It was as if the Terps were trying to buy time while waiting for Stoglin to become his accustomed self, or for someone else to pick up the slack.
While Stoglin was off his game, Maryland was hanging around by pushing the ball inside. Maryland’s first half was highlighted by a pair of alley-oop dunks by Mychal Parker, both on passes from Howard. And the Terps were getting to the foul line, having shot twice as many free throws as the Hurricanes midway through the second half.
Miami, in its first season under former George Mason coach Jim Larranaga, was led by two experienced guards -- senior Malcolm Grant and Scott -- and entered the night ranked second in the conference in 3-point shooting percentage.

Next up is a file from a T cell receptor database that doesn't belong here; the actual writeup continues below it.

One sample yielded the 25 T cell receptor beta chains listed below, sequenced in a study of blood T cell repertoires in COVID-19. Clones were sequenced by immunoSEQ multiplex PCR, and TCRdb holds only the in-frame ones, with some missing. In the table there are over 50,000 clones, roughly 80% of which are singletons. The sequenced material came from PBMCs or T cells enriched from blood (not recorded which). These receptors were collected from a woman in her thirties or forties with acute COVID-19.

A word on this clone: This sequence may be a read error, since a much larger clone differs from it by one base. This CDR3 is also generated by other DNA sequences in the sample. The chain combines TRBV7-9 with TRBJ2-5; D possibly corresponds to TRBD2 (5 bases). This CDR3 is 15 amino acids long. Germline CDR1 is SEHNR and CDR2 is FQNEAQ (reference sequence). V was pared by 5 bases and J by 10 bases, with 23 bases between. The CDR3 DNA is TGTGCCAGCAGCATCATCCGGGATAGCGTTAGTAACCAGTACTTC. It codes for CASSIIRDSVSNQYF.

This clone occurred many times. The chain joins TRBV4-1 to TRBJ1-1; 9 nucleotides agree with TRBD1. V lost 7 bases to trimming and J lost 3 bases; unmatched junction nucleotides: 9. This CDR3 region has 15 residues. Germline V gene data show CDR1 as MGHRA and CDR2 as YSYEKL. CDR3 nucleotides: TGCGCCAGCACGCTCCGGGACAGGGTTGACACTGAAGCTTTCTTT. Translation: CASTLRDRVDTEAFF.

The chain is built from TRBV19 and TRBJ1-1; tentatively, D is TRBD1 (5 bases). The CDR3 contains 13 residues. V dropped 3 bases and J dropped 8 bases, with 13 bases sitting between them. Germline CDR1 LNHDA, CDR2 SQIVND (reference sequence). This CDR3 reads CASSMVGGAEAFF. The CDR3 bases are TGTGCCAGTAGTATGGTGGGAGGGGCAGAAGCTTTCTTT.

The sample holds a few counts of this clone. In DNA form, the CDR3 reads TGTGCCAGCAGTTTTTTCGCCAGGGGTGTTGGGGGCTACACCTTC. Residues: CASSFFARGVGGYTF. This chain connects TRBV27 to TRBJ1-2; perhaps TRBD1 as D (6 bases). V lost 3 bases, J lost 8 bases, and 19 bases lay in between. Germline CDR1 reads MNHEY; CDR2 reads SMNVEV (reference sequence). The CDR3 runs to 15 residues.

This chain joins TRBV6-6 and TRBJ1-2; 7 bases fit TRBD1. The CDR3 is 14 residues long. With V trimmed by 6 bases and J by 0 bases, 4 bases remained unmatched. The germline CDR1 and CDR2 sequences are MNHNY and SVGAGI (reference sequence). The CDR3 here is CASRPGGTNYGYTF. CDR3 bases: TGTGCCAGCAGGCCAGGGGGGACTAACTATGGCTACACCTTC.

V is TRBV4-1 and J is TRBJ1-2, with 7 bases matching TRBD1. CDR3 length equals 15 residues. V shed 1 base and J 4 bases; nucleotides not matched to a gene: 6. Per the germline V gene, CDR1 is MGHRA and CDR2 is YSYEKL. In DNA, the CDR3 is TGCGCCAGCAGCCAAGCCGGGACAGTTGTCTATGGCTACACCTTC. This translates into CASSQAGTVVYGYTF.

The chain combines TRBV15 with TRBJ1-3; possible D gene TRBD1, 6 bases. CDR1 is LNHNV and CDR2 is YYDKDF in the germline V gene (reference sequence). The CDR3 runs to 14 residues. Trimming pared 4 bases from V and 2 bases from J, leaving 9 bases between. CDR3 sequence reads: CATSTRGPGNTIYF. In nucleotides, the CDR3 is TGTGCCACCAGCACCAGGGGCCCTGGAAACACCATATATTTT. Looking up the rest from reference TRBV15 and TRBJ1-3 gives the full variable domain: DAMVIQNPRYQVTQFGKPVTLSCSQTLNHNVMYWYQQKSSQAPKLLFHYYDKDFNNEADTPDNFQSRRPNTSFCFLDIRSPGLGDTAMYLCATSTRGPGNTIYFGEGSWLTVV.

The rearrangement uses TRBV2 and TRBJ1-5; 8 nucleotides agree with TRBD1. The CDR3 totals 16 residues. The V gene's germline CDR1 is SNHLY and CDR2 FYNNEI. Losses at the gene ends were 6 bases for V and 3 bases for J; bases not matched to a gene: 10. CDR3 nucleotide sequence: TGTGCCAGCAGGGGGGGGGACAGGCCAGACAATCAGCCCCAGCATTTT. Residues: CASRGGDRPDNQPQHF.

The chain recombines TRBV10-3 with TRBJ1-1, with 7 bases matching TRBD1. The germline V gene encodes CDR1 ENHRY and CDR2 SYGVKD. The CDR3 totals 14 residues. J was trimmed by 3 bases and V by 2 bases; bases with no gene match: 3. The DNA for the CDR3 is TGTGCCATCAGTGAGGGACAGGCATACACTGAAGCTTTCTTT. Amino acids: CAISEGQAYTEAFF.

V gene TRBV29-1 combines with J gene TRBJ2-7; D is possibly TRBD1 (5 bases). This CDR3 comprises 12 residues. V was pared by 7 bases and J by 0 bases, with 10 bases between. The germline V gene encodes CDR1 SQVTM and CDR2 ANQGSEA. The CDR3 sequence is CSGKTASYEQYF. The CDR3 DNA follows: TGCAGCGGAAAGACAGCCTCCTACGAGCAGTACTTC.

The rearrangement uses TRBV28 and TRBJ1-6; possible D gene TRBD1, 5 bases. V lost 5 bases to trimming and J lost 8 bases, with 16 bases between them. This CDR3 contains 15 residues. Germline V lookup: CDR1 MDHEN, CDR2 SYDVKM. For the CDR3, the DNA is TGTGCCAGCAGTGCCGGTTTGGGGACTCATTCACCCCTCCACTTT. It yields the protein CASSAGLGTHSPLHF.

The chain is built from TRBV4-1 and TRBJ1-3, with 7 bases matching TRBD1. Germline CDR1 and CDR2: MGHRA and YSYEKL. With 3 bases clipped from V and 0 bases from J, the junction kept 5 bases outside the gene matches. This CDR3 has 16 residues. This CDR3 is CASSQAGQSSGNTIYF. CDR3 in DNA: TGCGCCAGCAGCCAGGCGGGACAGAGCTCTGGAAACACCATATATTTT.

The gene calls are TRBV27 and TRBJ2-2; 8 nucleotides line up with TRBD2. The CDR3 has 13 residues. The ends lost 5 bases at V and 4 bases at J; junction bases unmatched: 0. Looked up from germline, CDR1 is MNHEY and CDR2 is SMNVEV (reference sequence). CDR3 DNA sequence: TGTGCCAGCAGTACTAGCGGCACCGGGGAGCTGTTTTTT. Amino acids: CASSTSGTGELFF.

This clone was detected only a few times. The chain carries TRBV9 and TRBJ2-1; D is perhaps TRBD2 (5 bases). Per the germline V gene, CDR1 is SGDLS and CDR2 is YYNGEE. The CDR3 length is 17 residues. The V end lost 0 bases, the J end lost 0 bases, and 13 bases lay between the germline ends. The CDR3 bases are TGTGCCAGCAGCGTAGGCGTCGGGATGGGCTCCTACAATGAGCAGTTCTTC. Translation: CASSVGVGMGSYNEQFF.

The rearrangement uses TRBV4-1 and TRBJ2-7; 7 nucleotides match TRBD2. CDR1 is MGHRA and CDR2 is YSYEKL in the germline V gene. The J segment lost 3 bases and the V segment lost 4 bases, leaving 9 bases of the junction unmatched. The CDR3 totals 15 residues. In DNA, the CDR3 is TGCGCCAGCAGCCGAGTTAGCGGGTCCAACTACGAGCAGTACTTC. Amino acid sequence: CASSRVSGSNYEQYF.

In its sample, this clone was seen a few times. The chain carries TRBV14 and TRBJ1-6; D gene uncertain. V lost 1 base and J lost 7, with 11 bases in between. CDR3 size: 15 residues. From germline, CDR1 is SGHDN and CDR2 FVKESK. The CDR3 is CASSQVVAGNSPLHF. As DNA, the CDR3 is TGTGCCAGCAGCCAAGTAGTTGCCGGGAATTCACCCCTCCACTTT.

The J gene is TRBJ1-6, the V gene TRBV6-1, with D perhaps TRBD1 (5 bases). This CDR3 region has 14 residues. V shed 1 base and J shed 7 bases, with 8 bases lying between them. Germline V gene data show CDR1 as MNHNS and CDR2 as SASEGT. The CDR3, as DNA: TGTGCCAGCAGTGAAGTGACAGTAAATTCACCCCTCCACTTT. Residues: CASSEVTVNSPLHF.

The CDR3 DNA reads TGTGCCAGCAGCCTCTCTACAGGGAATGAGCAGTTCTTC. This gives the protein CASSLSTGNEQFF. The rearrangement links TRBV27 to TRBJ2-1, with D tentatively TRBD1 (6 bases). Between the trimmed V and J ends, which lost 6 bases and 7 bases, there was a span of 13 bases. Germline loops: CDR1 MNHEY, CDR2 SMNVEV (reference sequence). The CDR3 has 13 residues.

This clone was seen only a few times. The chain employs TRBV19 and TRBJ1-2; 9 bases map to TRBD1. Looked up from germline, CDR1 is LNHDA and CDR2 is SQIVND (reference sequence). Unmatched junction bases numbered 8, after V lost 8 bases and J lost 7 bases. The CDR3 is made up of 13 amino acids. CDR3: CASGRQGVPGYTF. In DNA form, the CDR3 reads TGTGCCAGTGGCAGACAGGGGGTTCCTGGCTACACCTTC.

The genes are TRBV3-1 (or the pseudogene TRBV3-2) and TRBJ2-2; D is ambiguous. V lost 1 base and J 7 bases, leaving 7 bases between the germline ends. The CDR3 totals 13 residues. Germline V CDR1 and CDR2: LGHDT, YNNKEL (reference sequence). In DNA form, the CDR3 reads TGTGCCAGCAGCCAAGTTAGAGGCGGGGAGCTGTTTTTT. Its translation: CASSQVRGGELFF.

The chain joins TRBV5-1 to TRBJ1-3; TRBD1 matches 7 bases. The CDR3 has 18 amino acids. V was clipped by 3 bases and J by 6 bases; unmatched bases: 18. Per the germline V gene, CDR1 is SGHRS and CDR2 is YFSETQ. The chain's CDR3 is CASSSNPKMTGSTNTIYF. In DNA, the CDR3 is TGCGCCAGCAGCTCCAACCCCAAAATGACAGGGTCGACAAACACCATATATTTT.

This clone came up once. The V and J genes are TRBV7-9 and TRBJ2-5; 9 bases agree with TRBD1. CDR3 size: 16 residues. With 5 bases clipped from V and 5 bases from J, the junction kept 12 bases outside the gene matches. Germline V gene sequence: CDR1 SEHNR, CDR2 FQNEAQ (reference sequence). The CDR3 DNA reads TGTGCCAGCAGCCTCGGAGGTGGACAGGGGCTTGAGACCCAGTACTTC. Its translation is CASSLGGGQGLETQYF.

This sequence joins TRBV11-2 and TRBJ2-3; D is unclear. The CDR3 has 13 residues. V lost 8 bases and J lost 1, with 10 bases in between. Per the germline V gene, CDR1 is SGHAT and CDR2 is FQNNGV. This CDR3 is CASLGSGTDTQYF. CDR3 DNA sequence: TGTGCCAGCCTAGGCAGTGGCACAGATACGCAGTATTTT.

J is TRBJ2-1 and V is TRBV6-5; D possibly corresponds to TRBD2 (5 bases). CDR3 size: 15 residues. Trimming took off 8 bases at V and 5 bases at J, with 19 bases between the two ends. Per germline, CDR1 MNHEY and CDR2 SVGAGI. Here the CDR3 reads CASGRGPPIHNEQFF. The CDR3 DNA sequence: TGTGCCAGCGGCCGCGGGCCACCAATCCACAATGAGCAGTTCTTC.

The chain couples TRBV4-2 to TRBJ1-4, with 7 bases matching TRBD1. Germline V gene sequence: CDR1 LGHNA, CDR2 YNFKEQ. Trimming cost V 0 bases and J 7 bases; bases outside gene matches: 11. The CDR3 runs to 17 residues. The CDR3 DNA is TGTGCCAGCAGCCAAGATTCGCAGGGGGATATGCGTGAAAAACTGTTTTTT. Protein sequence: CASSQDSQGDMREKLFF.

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Scott shot 11-for-14 with eight rebounds and seven assists before fouling out.
“I thought he had a really gritty performance, efficient,” Miami assistant coach Eric Konkol said. “And he really made it tough on the leading scorer in the ACC.”
Larranaga was not expected to be at the game because of flu-like symptoms. But he showed up. “Miraculous comeback,” Konkol said of the coach.
Konkol said of the game: “Never [seen] anything like this. It was an amazing day. It feels like a 48-hour day.”
Turgeon began the game with a shuffled starting lineup. He started Faust, the freshman, instead of Howard.
Maryland got a lift from center Alex Len, who came off the bench to score 11 points and collect seven rebounds.